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Post-Baby Plastic Surgery, or PBPS

You don’t need a Playboy editor to tell you that Americans, in general, are obsessed with their looks. And you certainly don’t need me, a new mom, to tell you how much more women are aware of their appearance -- Every. Single. Aspect. Of. It. -- after giving birth. One of the most common questions I get about working at Playboy is, Do you compare yourself to the women in Playboy, and how does it make you feel? If I spent my time at work comparing myself to the women in Playboy, it would probably make me feel like giving up all together. The women in Playboy – especially our Playmates – are beyond beautiful, and for some reason much smaller in person than they appear in print and online. So, I’ve never been particularly fond of comparing myself to Playboy models, though to be honest, I’ve also never felt that it was a fair comparison – they’re much younger than I am, and many of them (though not all) have had plastic surgery. Plus, the girls you see in Playboy are airbrushed, like any model in any magazine -- hey, if I could Photoshop myself in real time, trust me I would be all over it.

I pass no judgment on plastic surgery whatsoever – I don’t frown upon it, nor do I condone it. I have friends and family members who’ve had all kinds of things done, from the invasive (boob jobs and brow lifts) to the cosmetic (Botox). And though I had never seriously considered having plastic surgery myself – which is surprising considering where I went to high school it was the norm to have your nose done over winter break the year you turned 16 – post-having children, it’s something I am actually thinking about. This topic comes up a lot amongst not just my girlfriends, but my married guy friends too.

“At this point, it’s either another baby or a boob job,” said a friend I’ll call Carrie. She had her second daughter four months ago, and she looks incredible. She happens to be about 5’10”, and works out three days a week, but as she put it, “I used to have amazing boobs, and now they look like what [my husband] likes to call ‘pancakes.’” If they don’t try for their third kid this summer, she’ll wait the suggested year before having breast enhancement surgery, per the advice of a plastic surgeon she’s already consulted. Apparently our breasts are still lactating for up to a year.

Another friend of mine has been saying for years before even having kids that once she’s done she will for sure get a tummy tuck and a boob job, to fix the sagging skin, and deflated boobs that breast feeding has left her with. For the record, she has a 10-month-old son, and from what I can see she got her body back about four months after having him. But she complains that no matter how much she works out, and no matter how many abs-strengthening classes she takes to get her pre-baby stomach back, it just isn’t what it used to be. But then again, is anything the same after childbirth?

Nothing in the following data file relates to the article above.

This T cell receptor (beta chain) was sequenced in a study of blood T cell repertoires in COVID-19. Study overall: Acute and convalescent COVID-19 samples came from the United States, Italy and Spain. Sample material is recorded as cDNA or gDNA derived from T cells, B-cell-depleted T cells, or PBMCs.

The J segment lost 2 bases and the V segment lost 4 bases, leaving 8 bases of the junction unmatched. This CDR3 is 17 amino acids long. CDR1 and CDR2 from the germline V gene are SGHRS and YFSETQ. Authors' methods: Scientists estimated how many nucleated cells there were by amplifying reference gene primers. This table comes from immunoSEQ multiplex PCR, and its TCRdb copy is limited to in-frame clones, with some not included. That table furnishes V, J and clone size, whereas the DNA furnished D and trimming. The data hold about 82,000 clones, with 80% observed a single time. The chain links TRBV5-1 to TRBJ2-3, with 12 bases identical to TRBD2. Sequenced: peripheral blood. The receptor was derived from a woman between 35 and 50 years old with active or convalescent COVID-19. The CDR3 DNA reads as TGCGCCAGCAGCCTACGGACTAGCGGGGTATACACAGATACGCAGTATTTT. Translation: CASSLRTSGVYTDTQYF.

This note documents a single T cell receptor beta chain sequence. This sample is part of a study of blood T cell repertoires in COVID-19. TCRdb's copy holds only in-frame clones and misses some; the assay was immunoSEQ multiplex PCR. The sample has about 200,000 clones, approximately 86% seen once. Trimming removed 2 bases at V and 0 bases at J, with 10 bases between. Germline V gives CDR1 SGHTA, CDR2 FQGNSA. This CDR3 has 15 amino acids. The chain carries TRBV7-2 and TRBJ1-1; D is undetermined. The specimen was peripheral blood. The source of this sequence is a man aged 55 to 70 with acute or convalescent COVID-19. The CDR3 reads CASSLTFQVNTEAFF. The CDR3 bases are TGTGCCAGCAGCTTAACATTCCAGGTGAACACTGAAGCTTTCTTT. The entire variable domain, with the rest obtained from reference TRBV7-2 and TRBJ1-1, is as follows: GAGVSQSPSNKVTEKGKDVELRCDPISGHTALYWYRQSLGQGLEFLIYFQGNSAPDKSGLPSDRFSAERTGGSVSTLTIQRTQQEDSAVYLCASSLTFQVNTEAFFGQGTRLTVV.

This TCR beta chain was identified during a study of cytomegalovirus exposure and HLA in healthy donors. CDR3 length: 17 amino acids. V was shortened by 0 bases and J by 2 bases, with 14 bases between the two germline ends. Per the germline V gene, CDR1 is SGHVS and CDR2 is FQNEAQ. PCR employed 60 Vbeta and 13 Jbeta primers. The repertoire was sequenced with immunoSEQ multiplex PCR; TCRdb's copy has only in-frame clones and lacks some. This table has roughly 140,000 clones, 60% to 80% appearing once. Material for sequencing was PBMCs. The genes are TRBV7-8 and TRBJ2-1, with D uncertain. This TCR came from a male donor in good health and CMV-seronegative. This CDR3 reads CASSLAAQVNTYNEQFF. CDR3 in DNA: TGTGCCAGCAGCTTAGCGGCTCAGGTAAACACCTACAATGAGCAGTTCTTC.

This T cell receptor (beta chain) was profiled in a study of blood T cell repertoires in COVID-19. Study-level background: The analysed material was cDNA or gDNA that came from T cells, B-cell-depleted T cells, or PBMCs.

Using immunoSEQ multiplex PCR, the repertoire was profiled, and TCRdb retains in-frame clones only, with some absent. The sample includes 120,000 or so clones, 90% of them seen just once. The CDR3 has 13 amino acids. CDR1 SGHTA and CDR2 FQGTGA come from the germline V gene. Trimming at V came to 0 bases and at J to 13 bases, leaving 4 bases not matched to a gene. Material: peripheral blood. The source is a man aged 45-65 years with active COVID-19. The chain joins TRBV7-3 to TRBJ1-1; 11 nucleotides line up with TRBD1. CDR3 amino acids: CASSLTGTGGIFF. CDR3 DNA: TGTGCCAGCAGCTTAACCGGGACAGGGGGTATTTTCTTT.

I’ve been pretty open about my own body issues post-baby, and it was so reassuring to read that other moms have gone through the same thing—if you’ve had at least one kid you know how difficult it can be to come to terms with the new you. I’m sure we all agree, the weight gain and body changes are a small price to pay for a beautiful, healthy child. On the one hand, everything you go through with being pregnant and what follows is so worth it. On the other hand, I don’t know a single new mom who’s truly happy with how she looks. And though I’m not sitting around comparing myself to the women I see in magazines, I am comparing myself to the old me – specifically my formerly taught tummy, little tush, and perky ta-tas. I didn’t even breast feed, yet my boobs still lost some of their luster. And I won’t go into too much detail but what’s with the small pouch of skin above my c-section incision? When I asked my OB if it would go away after a period of time, or what I could do to get rid of it, his response? “You can try doing crunches, but the only way you’ll totally get rid of it is by getting liposuction.” I almost choked. No matter how bad things get, I will never consider getting lipo.

I can only imagine what my little pouch is going to look like after two or three kids, not to mention my three Ts (tummy, tush and ta-tas). I was talking to my sister-in-law Kim yesterday, who’s done having kids, and she so nonchalantly informed me that losing the weight only gets harder with each child. So we came up with a game plan: She’ll wait till I’m done having kids and then we’ll go in for a two-fer together -- tummy tuck and boob job -- and spend the following weeks recovering at my mom’s house so she can take care of us. I even got my husband Jay to agree to this plan. “If you can look like Demi Moore did at 40, I’m all for it,” he said. Good thing his expectations are realistic.

So, this got me thinking, how do you feel about having plastic surgery to fix the sagging skin caused by childbirth? If you can afford it, would you consider getting nipped and tucked? And if you’ve had any plastic surgery post-babies, did it accomplish what you wanted? I’d also love to hear from the moms who are against having PBPS (post-baby plastic surgery). Why do you think we as moms should wear our war wounds from childbirth proudly?

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